Legal documents play a vital role in protecting the interests of a business and the business owners over the course of a company’s lifetime. Documents such as master agreements, shareholder or partnership agreements, and memorandum of understanding specify how a company’s business affairs should be organised. In Wholesale banking, for example, the contractual relationships that a bank has with its clients dictate how the bank should calculate the daily margin calls, estimate its counterparty credit exposures, and whether a client is entitled to the client money protection rules or not. It is therefore vital that audit professionals pay close attention to legal documents and provide sufficient assurance that a company’s day to day business affairs are being conducted in accordance with its legal and contractual obligations.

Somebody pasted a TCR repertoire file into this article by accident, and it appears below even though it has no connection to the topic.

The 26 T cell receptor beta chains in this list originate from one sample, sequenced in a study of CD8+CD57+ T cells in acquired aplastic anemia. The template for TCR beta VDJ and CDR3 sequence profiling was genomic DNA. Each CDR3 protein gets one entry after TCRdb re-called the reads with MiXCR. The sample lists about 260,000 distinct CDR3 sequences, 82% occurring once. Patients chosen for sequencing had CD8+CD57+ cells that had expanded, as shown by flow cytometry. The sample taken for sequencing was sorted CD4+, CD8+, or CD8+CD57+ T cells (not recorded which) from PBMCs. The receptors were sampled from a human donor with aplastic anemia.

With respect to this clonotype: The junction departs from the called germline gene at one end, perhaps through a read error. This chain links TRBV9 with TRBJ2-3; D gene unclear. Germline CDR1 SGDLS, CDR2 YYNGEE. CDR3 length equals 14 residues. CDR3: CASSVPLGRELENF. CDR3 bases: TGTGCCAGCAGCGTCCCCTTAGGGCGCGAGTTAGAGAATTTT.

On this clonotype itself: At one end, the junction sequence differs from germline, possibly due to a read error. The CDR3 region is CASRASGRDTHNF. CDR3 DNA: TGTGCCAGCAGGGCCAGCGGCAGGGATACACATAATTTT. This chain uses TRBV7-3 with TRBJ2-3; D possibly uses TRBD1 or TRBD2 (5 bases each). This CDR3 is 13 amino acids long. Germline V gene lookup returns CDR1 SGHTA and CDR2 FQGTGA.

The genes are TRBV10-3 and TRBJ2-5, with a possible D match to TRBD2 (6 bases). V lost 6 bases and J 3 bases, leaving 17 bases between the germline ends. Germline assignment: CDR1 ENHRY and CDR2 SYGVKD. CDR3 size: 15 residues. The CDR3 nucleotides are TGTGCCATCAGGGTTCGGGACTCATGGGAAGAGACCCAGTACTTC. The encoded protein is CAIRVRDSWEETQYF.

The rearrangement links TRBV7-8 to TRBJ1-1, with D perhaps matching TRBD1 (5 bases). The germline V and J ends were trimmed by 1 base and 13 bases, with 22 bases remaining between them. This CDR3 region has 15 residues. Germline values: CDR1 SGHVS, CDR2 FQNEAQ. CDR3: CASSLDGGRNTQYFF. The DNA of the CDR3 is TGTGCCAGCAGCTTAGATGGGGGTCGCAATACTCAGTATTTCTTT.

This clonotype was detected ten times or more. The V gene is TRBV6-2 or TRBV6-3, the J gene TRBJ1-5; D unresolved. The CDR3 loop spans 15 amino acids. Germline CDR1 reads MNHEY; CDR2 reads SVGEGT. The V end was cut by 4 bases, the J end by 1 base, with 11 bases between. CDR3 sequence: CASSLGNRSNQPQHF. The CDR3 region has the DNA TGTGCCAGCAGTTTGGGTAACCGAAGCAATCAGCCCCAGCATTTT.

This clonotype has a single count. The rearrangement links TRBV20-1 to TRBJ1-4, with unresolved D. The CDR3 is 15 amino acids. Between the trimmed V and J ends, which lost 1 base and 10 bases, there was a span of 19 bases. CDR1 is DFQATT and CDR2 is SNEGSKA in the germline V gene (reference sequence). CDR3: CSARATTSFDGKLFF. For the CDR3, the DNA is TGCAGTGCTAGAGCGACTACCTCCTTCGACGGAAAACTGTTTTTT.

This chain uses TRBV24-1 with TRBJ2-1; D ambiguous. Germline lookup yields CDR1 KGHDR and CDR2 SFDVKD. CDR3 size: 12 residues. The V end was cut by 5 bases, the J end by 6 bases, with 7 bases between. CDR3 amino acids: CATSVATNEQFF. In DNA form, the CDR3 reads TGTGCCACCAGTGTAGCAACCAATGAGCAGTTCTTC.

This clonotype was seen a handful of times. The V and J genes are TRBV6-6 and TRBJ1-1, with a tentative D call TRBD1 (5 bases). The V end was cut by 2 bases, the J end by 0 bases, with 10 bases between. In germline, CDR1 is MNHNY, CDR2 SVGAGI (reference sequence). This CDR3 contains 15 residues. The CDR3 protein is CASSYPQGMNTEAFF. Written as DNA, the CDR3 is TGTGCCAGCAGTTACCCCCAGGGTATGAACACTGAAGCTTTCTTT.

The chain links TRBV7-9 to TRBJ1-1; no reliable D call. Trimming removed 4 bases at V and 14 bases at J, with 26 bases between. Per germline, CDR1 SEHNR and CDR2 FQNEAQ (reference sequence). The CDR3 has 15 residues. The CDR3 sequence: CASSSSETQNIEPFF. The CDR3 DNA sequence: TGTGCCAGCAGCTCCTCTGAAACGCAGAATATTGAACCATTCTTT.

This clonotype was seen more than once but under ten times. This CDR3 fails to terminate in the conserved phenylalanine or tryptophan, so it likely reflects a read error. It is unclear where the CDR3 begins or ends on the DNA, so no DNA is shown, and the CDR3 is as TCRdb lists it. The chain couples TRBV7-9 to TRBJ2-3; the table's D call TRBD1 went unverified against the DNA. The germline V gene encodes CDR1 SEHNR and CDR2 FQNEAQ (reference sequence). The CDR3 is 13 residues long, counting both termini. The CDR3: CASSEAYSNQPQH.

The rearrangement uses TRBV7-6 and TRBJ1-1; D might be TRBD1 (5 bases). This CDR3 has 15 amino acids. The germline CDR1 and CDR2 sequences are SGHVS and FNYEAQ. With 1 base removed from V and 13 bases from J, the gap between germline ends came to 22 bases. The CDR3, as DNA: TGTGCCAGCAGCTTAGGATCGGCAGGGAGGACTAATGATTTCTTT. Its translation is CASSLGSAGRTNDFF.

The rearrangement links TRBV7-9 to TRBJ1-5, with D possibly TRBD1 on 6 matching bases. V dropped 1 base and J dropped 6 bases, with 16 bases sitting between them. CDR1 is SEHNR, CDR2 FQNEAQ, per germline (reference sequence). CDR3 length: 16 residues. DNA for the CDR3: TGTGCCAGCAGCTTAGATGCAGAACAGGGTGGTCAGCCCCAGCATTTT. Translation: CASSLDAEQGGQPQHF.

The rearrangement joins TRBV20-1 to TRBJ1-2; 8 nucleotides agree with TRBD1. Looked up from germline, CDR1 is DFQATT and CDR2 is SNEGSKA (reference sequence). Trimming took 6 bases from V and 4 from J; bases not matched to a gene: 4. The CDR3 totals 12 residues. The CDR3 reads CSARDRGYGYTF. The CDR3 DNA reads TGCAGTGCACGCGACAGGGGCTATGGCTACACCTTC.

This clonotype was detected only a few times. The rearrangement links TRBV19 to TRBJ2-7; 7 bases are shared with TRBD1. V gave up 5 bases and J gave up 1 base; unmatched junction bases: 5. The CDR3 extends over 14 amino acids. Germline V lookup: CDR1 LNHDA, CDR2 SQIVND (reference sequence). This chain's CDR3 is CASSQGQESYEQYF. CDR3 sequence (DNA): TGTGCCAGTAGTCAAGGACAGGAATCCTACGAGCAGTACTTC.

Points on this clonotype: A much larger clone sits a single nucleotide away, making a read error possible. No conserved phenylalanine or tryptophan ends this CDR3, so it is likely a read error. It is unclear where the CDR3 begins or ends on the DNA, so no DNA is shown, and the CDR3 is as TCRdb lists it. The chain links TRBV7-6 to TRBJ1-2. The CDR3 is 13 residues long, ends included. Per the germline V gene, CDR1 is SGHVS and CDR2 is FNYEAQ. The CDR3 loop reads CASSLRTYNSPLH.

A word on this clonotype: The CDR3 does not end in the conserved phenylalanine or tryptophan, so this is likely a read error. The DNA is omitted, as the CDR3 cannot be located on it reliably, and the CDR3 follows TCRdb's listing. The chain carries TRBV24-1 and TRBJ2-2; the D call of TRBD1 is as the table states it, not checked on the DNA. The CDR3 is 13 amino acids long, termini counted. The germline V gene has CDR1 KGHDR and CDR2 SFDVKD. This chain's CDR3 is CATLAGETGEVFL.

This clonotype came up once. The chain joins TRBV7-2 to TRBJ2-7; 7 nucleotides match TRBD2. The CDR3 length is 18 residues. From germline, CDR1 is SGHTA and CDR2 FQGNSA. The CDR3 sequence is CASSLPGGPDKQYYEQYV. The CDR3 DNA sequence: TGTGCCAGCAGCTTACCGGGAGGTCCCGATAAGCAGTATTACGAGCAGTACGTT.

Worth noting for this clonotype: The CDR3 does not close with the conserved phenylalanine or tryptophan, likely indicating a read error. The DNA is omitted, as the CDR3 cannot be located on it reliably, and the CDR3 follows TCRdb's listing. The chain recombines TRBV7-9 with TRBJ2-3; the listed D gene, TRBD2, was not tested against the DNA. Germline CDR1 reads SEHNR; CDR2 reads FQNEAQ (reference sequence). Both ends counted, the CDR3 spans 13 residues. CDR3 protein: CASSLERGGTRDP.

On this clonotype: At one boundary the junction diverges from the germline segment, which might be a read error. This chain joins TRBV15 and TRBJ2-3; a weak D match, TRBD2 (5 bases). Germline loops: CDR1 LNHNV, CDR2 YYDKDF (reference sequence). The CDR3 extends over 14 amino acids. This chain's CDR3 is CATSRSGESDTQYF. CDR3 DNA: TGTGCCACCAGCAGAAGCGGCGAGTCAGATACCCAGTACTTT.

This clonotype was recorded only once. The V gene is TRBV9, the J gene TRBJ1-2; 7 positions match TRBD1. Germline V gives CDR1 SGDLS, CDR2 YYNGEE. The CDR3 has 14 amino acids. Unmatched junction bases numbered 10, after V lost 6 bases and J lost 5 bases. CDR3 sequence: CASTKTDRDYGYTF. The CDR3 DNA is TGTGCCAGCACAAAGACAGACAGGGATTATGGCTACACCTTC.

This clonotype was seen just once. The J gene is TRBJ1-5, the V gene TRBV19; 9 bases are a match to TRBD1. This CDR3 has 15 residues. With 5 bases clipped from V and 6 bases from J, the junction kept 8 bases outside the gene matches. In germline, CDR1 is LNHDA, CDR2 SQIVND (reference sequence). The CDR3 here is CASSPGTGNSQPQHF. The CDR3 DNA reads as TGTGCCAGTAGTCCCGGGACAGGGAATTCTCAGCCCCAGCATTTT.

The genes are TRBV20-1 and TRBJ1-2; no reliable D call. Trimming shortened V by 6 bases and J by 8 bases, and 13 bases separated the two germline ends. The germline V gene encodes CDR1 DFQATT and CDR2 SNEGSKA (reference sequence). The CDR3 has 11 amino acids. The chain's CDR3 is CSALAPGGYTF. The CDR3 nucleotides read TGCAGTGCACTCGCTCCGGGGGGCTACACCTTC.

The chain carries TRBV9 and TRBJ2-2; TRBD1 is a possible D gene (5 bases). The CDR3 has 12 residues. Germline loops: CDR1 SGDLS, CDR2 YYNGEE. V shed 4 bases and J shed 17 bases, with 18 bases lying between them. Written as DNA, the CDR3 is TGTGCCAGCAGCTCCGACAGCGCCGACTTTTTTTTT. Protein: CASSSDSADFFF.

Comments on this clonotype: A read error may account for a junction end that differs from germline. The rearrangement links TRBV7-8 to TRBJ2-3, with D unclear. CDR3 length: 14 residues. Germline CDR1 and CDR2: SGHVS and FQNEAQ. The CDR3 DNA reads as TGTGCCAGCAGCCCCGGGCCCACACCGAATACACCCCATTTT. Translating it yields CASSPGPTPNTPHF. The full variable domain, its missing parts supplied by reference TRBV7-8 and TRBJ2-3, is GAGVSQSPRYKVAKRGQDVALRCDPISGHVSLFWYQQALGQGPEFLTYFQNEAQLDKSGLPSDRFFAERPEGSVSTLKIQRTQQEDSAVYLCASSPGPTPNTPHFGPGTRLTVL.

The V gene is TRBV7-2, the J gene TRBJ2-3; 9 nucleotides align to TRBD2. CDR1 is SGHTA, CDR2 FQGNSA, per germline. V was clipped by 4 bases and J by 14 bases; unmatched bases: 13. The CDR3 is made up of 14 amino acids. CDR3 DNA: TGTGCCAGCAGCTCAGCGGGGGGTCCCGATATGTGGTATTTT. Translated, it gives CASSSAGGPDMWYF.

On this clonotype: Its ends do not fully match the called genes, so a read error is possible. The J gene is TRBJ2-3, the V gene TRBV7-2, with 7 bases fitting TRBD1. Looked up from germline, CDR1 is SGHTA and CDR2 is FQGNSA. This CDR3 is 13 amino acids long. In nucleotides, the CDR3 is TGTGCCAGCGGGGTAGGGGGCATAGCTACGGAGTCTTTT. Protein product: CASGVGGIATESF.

“Python” and “R” are amongst the most popular open source programming languages for data science. While R’s functionality was developed with statisticians in mind, Python on the other hand is a general-purpose programming language, with an easy to understand syntax and a gentle learning curve. Historically, R has been used primarily for academic and research work, although anecdotal evidence suggests that R is starting to see some level of adoption in the enterprise world (especially in the Financial Services sector) due to its robust data visualisation capabilities. Python, on the other hand, is widely used in enterprises due to the breadth of its functionalities that span beyond data analytics and also because of the ease with which Python based solutions can be integrated with many other technologies in a typical enterprise set up. Needless to say, due to my enterprise background, I am more inclined towards Python as the data analysis tool of my choice.
In addition to Python and R, there is also a wide variety of very powerful commercial data analysis software. However, Python has several advantages over these commercial offerings as follows.